As a replacement for the disappointing and unreliable B’Twin Hoptown 500, my wife ordered a Raleigh Stow-e-Way, which is still a folding model, but a step up in terms of quality and (hopefully) technology. This bike costs £1100, which means (once you’ve paid a £100 deposit) it’s possible to buy it under the UK’s Cycle to Work scheme. This allows you to get a £1000 voucher and pay it back through your salary before tax.
Like most bikes, you can also get an interest-free finance deal from the dealer.
It’s a good-looking bike with a charcoal finish (orange decals), and a clean design that looks elegant. There are a couple of neat features, including a support at the bottom of the frame that protects the chain when the bike is folded, and a pannier rack which is guaranteed not to rattle because it’s part of the frame. It also has a couple of magnets which help to keep it folded neatly for transport/storage.
We got this from Rutland Cycles, who have several shops in Northamptonshire, Rutland and Cambridgeshire. The dealer was very friendly and helpful, and I’d recommend them. In terms of e-bikes, they have a really good range, and some of their shops are also hire centres, so you can even try before you buy.
The Stow-E-Way is bigger than the Hoptown, has 20″ wheels and is less portable, but would still fit in the boot of a hatchback or estate car, and is clearly aimed at the boating/caravaning crowd — or people with limited storage space. Of course, the great thing about a folder is that one size fits all, because the saddle post and handlebars have a lot of adjustment.
The motor is an R15 rear hub from Taiwanese manufacturer Trans-X. It’s a lightweight design which is extremely quiet in operation, and it uses a torque sensor to kick in the power quite gently, which means you feel more controlled as you start pedalling. It has 4 levels of assist. My wife was able to climb our steep hill quite easily in 6th gear on setting 4 – meaning she had 5 gears spare for steeper or longer climbs. It’s so quiet you barely know it’s on: you just feel like you’re suddenly much better at pedalling.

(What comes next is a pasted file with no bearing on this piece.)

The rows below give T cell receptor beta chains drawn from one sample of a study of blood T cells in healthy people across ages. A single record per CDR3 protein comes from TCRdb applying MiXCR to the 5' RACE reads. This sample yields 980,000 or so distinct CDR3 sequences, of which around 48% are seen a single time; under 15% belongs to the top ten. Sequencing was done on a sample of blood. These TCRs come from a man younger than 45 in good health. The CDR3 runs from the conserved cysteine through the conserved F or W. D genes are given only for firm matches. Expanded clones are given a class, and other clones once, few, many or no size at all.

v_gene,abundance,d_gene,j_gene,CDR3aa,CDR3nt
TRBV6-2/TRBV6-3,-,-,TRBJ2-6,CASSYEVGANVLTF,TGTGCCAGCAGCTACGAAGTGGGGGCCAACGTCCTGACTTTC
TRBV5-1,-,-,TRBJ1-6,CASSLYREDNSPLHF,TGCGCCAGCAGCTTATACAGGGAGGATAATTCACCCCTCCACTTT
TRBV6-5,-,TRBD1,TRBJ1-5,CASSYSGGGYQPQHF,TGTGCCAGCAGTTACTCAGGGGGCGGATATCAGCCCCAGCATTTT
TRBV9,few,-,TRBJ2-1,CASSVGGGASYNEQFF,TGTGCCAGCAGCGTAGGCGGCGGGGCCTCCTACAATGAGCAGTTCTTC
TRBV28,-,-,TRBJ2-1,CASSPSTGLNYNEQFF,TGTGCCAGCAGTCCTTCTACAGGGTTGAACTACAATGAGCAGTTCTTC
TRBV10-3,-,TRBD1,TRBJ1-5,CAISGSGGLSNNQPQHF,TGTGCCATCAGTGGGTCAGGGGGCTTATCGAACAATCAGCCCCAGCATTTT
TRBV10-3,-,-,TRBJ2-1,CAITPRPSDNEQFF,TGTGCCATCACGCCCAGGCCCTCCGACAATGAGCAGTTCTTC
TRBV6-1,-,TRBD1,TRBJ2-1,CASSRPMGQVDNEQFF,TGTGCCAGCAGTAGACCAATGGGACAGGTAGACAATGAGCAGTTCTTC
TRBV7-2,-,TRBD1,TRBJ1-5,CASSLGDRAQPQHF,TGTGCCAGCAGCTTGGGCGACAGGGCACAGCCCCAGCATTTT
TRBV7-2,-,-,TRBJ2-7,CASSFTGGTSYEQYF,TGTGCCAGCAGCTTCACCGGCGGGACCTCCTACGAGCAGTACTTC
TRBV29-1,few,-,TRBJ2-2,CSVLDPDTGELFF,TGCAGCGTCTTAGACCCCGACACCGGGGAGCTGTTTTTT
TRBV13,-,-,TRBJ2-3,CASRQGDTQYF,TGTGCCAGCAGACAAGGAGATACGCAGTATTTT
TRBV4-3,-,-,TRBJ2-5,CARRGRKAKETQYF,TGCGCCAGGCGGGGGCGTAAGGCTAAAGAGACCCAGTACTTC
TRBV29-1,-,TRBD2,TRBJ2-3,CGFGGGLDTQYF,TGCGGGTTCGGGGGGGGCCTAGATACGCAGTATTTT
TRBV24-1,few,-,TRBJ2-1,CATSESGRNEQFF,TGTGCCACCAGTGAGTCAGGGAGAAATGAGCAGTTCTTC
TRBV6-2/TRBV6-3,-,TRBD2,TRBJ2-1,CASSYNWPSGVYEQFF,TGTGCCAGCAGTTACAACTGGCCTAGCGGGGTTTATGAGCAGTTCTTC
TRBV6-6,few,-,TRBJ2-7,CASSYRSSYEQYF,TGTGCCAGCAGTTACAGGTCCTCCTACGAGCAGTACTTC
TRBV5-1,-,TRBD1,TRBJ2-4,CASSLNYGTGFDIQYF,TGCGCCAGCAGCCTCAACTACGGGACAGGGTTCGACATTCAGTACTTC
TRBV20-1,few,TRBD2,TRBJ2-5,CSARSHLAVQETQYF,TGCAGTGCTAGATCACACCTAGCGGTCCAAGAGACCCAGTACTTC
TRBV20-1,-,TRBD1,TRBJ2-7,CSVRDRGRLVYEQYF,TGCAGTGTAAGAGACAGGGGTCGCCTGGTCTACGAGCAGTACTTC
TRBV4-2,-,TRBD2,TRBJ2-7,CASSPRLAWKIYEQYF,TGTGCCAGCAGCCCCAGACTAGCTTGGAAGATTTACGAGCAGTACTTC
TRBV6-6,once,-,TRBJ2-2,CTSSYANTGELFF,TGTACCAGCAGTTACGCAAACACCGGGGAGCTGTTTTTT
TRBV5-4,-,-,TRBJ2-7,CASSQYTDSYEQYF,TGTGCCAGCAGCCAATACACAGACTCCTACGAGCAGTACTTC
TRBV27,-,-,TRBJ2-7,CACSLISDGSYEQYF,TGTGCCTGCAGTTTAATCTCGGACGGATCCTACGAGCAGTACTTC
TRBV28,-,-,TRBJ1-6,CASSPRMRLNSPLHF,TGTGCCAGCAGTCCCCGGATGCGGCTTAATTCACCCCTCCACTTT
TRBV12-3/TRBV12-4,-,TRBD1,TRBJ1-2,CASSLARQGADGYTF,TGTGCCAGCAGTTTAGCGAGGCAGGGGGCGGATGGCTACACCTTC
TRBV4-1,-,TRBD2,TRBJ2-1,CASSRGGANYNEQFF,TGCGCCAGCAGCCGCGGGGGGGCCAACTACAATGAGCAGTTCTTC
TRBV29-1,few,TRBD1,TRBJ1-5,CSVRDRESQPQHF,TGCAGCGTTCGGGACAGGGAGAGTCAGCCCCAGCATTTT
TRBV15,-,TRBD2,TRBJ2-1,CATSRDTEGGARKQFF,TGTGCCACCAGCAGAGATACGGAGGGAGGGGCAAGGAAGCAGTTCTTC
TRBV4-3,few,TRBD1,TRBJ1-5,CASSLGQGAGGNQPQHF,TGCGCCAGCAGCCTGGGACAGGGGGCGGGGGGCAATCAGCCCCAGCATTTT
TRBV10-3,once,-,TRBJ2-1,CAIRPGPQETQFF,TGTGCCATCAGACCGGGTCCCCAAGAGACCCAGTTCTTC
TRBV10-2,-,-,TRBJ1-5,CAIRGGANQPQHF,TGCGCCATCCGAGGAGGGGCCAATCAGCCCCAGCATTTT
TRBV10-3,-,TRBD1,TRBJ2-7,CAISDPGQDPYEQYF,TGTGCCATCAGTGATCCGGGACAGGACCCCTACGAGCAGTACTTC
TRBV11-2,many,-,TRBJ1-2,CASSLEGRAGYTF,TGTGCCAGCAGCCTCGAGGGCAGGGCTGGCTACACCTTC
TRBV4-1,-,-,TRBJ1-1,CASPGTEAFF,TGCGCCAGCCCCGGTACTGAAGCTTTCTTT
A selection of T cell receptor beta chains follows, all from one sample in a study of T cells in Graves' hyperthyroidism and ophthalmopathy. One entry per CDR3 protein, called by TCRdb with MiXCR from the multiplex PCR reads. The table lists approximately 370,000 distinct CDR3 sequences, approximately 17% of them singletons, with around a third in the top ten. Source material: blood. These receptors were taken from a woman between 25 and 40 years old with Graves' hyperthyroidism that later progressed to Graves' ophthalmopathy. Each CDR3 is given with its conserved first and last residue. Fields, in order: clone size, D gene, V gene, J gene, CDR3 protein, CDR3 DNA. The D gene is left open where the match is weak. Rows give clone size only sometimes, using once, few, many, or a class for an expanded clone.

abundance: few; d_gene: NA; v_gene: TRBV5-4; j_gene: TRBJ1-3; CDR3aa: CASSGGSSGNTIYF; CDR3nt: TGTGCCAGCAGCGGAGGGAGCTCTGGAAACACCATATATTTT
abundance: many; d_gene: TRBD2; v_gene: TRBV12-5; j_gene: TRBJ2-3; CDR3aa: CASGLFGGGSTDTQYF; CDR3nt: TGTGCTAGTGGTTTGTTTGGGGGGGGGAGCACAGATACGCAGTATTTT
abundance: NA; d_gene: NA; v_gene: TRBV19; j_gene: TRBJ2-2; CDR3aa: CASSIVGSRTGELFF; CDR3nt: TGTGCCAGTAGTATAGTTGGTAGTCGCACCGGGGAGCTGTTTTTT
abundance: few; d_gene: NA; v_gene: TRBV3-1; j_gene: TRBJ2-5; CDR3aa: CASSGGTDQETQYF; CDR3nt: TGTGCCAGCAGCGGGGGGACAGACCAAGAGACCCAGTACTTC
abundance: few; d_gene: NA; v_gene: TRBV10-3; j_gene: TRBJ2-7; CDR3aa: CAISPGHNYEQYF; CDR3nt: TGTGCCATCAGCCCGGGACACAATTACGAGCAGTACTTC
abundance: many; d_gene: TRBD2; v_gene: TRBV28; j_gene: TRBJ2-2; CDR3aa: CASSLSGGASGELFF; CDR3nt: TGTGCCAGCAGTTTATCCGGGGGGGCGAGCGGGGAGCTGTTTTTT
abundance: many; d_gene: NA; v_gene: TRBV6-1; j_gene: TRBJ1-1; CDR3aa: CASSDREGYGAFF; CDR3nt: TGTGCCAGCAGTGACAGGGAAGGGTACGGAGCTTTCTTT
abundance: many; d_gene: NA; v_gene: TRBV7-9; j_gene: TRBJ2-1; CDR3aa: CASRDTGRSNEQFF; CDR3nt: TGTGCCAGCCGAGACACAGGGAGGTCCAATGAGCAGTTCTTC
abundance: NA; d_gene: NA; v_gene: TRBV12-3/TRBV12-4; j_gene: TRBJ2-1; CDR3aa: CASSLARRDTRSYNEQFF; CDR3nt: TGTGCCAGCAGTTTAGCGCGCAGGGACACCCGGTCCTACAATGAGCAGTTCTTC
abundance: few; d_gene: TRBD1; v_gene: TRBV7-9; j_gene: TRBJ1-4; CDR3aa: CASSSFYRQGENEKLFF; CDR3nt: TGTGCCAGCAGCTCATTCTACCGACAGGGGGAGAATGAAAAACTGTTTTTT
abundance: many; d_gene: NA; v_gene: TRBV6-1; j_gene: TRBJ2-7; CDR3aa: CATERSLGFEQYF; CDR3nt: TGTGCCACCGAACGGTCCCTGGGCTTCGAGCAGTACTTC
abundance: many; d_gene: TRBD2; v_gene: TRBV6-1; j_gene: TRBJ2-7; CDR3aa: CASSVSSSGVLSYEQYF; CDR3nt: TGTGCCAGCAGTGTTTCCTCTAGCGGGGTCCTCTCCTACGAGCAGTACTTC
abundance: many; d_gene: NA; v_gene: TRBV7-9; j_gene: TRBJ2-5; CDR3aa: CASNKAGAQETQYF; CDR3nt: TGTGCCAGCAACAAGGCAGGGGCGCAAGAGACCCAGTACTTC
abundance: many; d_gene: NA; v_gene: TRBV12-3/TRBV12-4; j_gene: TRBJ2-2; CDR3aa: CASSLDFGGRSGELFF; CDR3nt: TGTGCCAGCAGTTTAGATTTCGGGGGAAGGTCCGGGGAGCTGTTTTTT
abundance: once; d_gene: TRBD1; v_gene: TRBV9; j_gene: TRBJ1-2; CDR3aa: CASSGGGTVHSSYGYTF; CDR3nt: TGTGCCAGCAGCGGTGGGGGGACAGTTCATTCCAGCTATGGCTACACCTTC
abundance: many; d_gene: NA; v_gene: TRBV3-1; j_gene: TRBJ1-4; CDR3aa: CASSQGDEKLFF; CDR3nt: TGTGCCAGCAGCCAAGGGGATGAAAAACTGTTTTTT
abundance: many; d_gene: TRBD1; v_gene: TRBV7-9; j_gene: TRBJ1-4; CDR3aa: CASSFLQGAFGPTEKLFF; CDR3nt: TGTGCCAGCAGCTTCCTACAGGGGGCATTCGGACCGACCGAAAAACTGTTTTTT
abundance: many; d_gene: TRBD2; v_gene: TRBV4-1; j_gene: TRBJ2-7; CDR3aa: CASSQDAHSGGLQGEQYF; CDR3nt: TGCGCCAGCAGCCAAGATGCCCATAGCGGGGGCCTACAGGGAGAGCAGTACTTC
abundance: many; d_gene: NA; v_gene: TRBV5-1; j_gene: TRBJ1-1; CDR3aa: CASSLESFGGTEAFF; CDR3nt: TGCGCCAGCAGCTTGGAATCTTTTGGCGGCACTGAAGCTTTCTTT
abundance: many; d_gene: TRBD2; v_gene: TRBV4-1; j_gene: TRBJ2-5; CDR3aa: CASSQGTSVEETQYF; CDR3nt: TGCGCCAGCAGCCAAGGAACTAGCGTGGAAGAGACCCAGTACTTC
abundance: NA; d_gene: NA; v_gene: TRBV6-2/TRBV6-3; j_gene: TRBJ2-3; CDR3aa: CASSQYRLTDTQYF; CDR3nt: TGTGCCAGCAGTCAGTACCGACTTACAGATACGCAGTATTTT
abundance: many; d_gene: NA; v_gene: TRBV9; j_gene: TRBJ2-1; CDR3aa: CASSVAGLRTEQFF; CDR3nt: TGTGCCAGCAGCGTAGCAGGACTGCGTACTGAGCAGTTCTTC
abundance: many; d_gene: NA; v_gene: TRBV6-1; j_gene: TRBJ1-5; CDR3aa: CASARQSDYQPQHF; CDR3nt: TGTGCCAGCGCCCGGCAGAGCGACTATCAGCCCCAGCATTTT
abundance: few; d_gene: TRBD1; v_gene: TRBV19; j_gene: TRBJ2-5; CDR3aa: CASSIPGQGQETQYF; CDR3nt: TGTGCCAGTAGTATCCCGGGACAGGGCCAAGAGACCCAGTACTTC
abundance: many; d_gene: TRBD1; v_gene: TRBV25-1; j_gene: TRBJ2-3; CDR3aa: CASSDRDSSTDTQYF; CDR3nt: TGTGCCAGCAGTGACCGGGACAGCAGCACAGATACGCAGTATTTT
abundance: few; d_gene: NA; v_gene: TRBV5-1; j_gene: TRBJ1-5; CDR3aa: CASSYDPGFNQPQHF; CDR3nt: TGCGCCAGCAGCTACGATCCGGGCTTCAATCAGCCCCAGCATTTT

The rear cassette is an 8-sprocket Shimano Altus, which is their second-ranked mountain bike equipment. There are bound to be some compromises in an e-bike built to this price. The cassette has an 11-32 gearing range, which means that you could really tackle anything on this bike. The 6.8 Ah 36V battery from Trans X fits behind the seatpost, and promises power assistance up to 50km (30 miles), depending on conditions and setting. After a 14-mile ride, it had lost two out of its five indicator bars. On its initial full charge, the bike managed about 35km (22 miles), on mixed routes, including some hills and a headwind. I think it was mainly in settings 2, 3, and 4. The supplied charger connects to the battery either on or off the bike, and looks a little like a XLR microphone connector, only with 5 pins.
The bike has mudguards and built-in lights, front and rear, which draw power from the battery — and the rear light stays on for several minutes after you switch off, which is a safety feature, in case you’re stopped or walking on a dark road. The lights themselves are switched on by a light sensor (built into the control panel), which detects whether they’re needed. Personally, I’m in favour of always-on lights, and I might also add a flashing light up on the handlebars to catch motorists’ eyes.
Another price compromise is evident in the control panel, which is based around LEDs and push buttons, and has no range indicator other than the battery bars, and doesn’t feature a computer of any kind, so if you want to track your speed/distance, you have to use your phone or wrist-based tracker. Switching the bike on for the first time after a charge means using the switch on the battery, after which you can use the bar-mounted control panel.
I’m really impressed with this bike for the money. It looks well put together, and it works smoothly and efficiently. If you live within 20 miles of work (and can possibly top up the battery at work), it’s an ideal option for the Cycle-to-Work scheme, and you’d save between 25-39% of the cost in tax savings, depending on your earnings bracket.